Allison: Scotty had a wonderful time at Please Touch and we got to do a lot of great activities throughout the gallery floor. First, I'd like to point out how great the staff was! They were extremely approachable and helpful; if they were unsure of the answer to my questions, they made sure they found someone who knew how to answer them correctly. The staff made us feel welcome and Scotty had a blast!

Pinky: Could you describe some of the activities Scotty was able to do in each exhibit zone?

Allison: We started off in Roadside Attractions. Scotty was able to roll up to the gas station car, which had nice access. All pieces were a good height for a small wheelchair, as was the SEPTA Bus. He was able to get in the bus via the ramp in the rear, but unfortunately did not have access to the driver’s seat and controls without being transferred.

Another great space was the little City Park, where Scotty had access to everything. In addition to the park, the Wonderland exhibit had nice roll up ability at the table to have tea with the Mad Hatter. The hedgerow maze is wide enough for a wheelchair to pass through, as long as there is no one else in the way. Also, the Busy Build truck has easy access for a wheelchair bound child to drive.

As for River Adventures, the area is great as long as the child can transfer from the wheelchair and be supported or stand independently next to the water tables. Finally, the carousel was also accessible as it had a nice bench cutout for a wheelchair. If the child is able to transfer, he/she could also choose one of the animals on the carousel. Oh, and of course the Playhouse! Scotty was able to easily access the theater and enjoy the show!

Pinky: What were some of the areas Scotty had some difficulty accessing?

Allison: In the Flight Fantasy exhibit, the seat where you can pedal to make the toys go around on the track is not accessible. Hand pedals would be more accessible here. The film cameras in the Captain Noah display were unfortunately too high for a wheelchair to see through them. And finally, the Rainforest Rhythm exhibit was not really cutout for a child in a wheelchair—the drums on the top of the branches were too high, and Scotty couldn't access the drum set on the ground because the stools were attached to the floor and not removable. He was able to use the drum set that was wheeled out by a staff member, but not the drums that are attached.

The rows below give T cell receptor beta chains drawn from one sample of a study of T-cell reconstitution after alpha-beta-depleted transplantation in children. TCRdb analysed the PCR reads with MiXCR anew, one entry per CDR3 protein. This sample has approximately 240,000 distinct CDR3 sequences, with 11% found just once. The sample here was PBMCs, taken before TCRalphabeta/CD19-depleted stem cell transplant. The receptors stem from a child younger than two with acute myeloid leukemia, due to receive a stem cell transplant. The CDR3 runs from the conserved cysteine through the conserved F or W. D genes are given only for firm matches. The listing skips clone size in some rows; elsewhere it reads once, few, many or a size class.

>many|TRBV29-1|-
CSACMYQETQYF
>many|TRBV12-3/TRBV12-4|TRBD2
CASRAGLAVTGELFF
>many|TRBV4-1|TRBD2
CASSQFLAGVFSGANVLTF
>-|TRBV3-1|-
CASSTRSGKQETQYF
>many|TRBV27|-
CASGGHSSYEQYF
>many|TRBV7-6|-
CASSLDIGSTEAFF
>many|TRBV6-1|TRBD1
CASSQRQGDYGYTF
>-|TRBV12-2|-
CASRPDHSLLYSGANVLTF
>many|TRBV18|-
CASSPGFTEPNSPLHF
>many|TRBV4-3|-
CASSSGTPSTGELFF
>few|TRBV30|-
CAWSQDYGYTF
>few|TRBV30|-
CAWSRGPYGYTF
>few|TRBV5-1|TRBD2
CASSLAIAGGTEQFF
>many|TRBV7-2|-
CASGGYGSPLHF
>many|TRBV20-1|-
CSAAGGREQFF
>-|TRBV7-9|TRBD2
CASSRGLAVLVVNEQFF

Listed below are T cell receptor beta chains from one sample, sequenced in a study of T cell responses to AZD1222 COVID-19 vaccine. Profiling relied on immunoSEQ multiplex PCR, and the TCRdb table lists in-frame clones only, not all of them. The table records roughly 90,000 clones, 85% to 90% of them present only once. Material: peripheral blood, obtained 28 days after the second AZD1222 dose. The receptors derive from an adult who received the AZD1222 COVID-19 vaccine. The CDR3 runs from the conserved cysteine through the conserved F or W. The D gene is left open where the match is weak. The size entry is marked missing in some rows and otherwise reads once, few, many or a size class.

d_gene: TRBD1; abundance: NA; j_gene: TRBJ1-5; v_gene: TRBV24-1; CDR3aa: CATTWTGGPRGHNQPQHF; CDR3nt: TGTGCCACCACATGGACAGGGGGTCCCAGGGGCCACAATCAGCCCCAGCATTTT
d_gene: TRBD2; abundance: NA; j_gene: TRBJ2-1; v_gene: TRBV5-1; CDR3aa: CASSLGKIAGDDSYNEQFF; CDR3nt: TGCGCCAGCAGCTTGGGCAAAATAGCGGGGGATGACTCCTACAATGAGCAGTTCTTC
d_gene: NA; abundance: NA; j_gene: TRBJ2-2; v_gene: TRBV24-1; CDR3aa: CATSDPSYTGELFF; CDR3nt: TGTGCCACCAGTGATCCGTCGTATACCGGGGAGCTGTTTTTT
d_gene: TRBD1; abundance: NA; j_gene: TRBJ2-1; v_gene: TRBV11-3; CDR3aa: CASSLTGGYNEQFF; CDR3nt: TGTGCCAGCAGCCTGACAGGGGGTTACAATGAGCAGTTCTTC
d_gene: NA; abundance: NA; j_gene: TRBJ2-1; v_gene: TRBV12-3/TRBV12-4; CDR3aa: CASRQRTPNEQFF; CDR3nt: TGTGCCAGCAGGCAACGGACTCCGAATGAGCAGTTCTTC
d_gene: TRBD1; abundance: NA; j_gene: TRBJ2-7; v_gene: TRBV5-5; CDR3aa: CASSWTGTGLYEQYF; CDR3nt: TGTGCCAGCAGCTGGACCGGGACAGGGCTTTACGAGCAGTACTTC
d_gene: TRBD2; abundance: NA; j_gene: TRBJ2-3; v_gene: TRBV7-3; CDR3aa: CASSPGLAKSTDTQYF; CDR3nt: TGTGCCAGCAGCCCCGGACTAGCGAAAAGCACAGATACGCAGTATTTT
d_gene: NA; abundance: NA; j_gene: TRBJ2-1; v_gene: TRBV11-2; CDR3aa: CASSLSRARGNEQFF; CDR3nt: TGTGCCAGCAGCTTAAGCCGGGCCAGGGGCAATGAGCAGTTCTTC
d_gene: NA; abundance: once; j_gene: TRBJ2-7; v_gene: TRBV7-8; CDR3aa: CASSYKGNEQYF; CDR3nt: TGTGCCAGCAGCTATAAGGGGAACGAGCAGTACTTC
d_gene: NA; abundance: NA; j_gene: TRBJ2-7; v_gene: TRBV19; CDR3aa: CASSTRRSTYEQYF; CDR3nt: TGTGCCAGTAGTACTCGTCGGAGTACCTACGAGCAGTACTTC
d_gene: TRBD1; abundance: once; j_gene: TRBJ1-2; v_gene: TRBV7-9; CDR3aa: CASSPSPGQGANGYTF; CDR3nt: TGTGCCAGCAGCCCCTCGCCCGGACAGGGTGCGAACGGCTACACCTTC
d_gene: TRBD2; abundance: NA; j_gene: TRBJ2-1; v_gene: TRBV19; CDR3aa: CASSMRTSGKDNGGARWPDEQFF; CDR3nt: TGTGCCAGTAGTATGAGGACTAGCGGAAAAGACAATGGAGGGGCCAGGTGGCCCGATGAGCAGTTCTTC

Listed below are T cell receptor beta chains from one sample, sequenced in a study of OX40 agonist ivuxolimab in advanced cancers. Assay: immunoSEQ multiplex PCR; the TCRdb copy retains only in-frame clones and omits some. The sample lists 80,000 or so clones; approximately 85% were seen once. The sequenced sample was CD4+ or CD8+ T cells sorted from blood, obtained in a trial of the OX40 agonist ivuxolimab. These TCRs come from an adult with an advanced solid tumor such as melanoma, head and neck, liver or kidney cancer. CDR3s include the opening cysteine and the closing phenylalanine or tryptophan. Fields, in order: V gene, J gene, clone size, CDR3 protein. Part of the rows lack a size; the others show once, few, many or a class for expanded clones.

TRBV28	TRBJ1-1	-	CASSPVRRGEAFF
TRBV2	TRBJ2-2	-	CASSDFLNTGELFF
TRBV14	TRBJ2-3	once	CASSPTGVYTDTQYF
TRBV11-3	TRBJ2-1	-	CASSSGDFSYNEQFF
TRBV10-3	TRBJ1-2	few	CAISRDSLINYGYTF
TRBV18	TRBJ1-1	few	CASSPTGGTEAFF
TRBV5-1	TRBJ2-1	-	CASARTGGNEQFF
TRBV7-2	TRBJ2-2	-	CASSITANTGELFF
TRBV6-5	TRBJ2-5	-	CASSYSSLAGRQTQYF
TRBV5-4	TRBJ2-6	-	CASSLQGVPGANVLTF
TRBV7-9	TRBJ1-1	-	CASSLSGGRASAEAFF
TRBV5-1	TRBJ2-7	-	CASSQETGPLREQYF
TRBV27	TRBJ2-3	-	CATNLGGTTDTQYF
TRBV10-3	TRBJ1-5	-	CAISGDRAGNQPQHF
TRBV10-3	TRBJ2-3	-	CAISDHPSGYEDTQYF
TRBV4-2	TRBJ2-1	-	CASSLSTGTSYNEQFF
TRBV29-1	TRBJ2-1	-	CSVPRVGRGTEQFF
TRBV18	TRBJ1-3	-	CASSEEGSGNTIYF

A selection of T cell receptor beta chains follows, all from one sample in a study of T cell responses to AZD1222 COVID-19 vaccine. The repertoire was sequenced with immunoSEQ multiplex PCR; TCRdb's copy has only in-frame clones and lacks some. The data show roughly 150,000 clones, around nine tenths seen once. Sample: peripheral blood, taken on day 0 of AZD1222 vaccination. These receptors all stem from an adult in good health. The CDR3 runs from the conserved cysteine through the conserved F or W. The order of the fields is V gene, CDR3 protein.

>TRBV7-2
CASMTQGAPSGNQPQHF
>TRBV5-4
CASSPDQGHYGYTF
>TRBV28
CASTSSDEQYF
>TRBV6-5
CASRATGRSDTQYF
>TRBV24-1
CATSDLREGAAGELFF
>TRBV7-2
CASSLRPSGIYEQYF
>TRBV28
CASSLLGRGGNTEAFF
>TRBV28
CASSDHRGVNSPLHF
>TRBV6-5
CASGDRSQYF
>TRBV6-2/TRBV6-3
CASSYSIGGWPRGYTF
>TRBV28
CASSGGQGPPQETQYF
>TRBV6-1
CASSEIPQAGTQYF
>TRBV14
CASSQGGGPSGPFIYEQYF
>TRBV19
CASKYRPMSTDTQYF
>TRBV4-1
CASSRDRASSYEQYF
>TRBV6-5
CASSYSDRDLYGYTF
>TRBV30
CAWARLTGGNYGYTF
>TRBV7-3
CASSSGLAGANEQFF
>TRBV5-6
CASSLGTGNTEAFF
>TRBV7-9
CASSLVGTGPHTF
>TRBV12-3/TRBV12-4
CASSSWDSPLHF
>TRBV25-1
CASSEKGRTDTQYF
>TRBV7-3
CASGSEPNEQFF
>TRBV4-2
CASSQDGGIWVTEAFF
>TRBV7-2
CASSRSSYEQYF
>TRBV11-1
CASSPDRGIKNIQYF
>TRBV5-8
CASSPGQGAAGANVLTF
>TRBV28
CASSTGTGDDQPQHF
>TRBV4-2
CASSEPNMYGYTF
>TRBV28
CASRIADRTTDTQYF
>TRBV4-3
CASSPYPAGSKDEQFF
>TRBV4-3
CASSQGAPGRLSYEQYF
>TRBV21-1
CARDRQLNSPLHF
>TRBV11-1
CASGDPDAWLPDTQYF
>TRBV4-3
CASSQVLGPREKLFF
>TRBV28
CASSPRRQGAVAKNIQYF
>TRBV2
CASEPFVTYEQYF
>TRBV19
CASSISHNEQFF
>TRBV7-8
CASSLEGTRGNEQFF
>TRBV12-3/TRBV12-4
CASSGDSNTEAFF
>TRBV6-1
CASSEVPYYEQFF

Pinky: What are some general tips you have for parents/guardians visiting with children in wheelchairs?

Allison: I think it's important for parents to know that most of the museum is generally very accessible for children in wheelchairs—there is a great ramp outside, and all the bathrooms are wheelchair accessible, along with the Please Taste Cafe. A good day to visit is on Mondays when there are no school groups in the building; it makes the entire experience more pleasant for your child. Weekends may be tough due to large amount of visitors.

Generally speaking, I think parents need to know that accessibility will vary with not just the disability of their child, but with the age of the child, size of the wheel chair, ability to be transferred out of the wheelchair etc. But even with these little challenges, I think any child can have a wonderful experience at the museum!

Pinky: Thanks so much for your great insights, Allison! I can't wait to see you again soon here at Please Touch Museum!

Tuesday, May 12, 2009

The Berenstain Bears are coming to our Playhouse!

Live on stage May 19- June 8

Please Touch Museum is excited to present the premiere of
Walnut Street Theater for Kids production of
"Berenstain Bears' Family Matters: Junk Food Edition"

Based on the children's book, The Berenstain Bears and Too Much Junk Food by Stan and Jan Berenstain, with book, music and lyrics by Michael Borton, the show finds Brother and Sister Bear (and even Papa!) are enjoying a few too many snacks and have been putting on some extra 'fluff.' Mama Bear, through love, laughter and the help of Doc Grizzly, is there to encourage the family toward a healthier lifestyle.